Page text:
There are very few moments in our lives that give us the opportunity to be witness to history. For me, going to the 2019 FIFA Women’s World Cup was one of those moments.
If being part of history wasn’t enticing enough, the semifinal and final matches would be played in Lyon, a city that is known for its cuisine and gastronomy, in France, the land of wine and champagne.
Check, check and check.
My first real meal in France was with Lily and Betsy, the daughter and wife of U.S. Women’s National Team (USWNT) Head Coach Jill Ellis ’88, L.H.D. ’16. Lily was in charge of finding us a place to eat and that led to a walk in a rainstorm around the block for some sushi. I learned about their month-long jaunt from city to city throughout France and how enjoyable it was to get to know the friends and family of the U.S. National Team players. After dinner, we hopped into an Uber and went to a pre-semifinal game party. As we were about to enter the building, a fan grabbed Betsy’s arm and said, “Make sure you read the name tags, Alex Morgan’s family is in there!” Betsy smirked and replied, “Isn’t that cool.” Lily and I looked at each other and chuckled.
The whole place was decked out in all things USA, and at one point in the night the DJ played the national anthem and sparklers were lit — there wasn’t a dry eye in the place. Pride was overflowing and everyone was game ready.
The next day I joined thousands of people who were walking to the tram station to catch the shuttle to the Parc Olympique Lyonnais. Despite the fact that it was three hours before kickoff, no one wanted to be late and miss a moment of the action, even if that action was watching field operators pick up clumps of dirt from the turf. The stadium was buzzing with fans from all over the world and joy was everywhere. Once the game began tensions rose and fell with each spin of the ball.
There wasn’t a bad seat in the stadium, and from every angle, watching professional soccer players and their footwork was fantastic. All of a sudden there went a cross by Kelley O’Hara and finish by Christen Press — GOOOOOAAALLLLLL — the stadium exploded and then sighed in relief as we became one step closer to a World Championship. A later goal by Alex Morgan sealed the deal and the victory.
The next day I met up some of the Tribe crew also attending the games: Katy Neumer ’07, former basketball player, Meg Barber, a former basketball coach at William & Mary and current head coach at New York University, and one of Katy’s best friends, Natalie Patton. We rode around Lyon on electric scooters, doing our best to not get hit by cars or scramble our brains by riding over cobblestones.
We started our day at Les Halles de Lyon Paul Bocuse, a “13,000-square-meter indoor market of regional delights” and enjoyed house wine, escargot and oysters. Meandering through the market only made us hungrier, seeing cases of cheese and meats arranged beautifully. We continued to zip about and stepped into a shoemaker’s store and other neighborhood boutiques. Before we left for semifinal game two, we walked up the seven stories of stairs to Katy’s Airbnb to catch a view of the Cathédrale Saint-Jean Baptiste, a quick change and a toast of course!
This time at the stadium the experience seemed very different. First off, getting there by subway was sweaty. Have I mentioned that there was a heat wave? Certainly not a problem if the place you are staying has air conditioning and there was no one else in the city. Both were not the case.
One hundred and twenty-eight minutes. That’s a long time. Luckily we decided to only stay for half and watched the overtime game from the comfort of a local Lyon restaurant.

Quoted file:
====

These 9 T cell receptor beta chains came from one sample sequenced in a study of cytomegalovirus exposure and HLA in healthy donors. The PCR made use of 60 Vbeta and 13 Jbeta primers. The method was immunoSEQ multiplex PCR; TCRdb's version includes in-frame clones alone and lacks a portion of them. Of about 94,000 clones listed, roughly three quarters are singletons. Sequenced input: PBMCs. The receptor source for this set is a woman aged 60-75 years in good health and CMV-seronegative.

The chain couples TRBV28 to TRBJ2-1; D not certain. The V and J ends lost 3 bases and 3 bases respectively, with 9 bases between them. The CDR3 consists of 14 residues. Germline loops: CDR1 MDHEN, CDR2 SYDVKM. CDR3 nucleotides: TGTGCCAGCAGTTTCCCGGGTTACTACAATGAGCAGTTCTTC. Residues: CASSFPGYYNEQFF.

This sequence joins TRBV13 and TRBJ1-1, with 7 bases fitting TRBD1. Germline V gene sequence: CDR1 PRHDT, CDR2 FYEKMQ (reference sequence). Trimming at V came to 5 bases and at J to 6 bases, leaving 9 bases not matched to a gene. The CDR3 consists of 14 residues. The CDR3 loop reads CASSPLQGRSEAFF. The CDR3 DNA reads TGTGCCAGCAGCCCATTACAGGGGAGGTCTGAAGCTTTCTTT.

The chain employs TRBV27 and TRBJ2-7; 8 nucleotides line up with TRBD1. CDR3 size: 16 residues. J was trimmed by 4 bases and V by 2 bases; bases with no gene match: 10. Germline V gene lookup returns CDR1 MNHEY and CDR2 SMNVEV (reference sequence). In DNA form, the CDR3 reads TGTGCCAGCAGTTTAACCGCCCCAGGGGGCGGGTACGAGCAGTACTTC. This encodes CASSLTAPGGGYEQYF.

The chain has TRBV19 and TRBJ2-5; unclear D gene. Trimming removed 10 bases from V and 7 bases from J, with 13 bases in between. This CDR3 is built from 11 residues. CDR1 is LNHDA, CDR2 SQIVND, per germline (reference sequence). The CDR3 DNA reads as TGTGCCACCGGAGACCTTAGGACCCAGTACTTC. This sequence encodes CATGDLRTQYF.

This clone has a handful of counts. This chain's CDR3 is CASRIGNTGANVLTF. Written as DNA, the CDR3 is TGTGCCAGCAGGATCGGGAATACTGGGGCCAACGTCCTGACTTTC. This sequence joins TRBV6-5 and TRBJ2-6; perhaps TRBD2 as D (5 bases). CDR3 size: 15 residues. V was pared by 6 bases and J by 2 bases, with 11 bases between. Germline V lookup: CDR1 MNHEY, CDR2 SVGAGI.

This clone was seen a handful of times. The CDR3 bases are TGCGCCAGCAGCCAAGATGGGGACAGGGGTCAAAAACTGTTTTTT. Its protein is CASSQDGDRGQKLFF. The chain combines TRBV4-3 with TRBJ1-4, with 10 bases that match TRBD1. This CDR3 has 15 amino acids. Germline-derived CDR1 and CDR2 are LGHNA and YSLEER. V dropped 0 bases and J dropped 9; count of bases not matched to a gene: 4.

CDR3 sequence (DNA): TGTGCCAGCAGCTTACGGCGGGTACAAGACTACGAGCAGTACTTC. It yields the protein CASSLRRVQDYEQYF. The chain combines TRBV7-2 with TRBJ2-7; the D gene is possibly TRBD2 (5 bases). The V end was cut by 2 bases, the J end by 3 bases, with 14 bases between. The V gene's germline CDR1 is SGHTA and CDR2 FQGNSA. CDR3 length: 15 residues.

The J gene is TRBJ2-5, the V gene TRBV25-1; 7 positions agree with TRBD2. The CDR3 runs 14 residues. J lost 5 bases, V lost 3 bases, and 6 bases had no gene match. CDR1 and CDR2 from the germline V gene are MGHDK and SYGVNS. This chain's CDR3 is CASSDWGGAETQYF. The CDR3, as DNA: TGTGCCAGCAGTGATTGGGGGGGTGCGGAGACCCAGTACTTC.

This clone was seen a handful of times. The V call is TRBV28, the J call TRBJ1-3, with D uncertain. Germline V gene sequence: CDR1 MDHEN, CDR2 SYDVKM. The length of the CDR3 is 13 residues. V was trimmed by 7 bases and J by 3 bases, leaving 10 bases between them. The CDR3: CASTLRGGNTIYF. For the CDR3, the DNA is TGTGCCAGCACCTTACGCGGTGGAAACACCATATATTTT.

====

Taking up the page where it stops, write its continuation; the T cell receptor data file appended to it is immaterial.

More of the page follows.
The final was now set: USA vs. Netherlands. But I would have to wait four days.
During that time I was able to live like a Parisian: I ate duck, lamb and rabbit, visited the lake city of Annecy and drank local champagne.
Now back to the main event. With the earlier game time and the fact that it was Sunday, many fans were in their game-ready gear, looking for something to do.
The game atmosphere was beyond bubbling and then I saw Jill. Jill was cool, calm and collected and I was bursting with happiness. This is the day she had been working for, fighting for. Today was the day.
The game was intense from the onset, and to add to the drama, goals would not be scored until the second half. Nail biter. Rapinoe penalty kick, clutch. Now victory within reach, and then Rose Lavelle twinkle-toes her way through the midfield and adds the cherry on top.
I believe this to be true about Jill and in my story as well: We are audacious. In our own hearts we are driven to make an impression on the world in our own way. We take refuge in our work. From the outside people might question what we are doing or how we are doing it, but in the end our success shows and we are not surprised.
And that is exactly what it felt like when the final horn sounded. There she was, embracing staff and players, goal accomplished — actually, goal crushed. During her time as head coach she has reimagined and reconfigured the USWNT while winning eight tournament championships and letting each team and those members be true to who they are.
In times such as these we need more leaders like Jill. She is a model for everyone. She is hard working, courageous, persistent and a brazen member of our Tribe.
On July 7, I watched Jill and her team being crowned as world champions yet again, with a smile and the knowledge that as William & Mary graduates we can take on the world ... and win.
Over the past decade, Martin has spent her professional career in college athletics as a student-athlete, coach and administrator. Originally from California, Julia has worked up and down the East Coast over the last 10 years. She holds a B.S. in kinesiology with a minor in art from William & Mary and an M.S. in organizational dynamics from the University of Pennsylvania. On her best day she stands tall at 5'1''.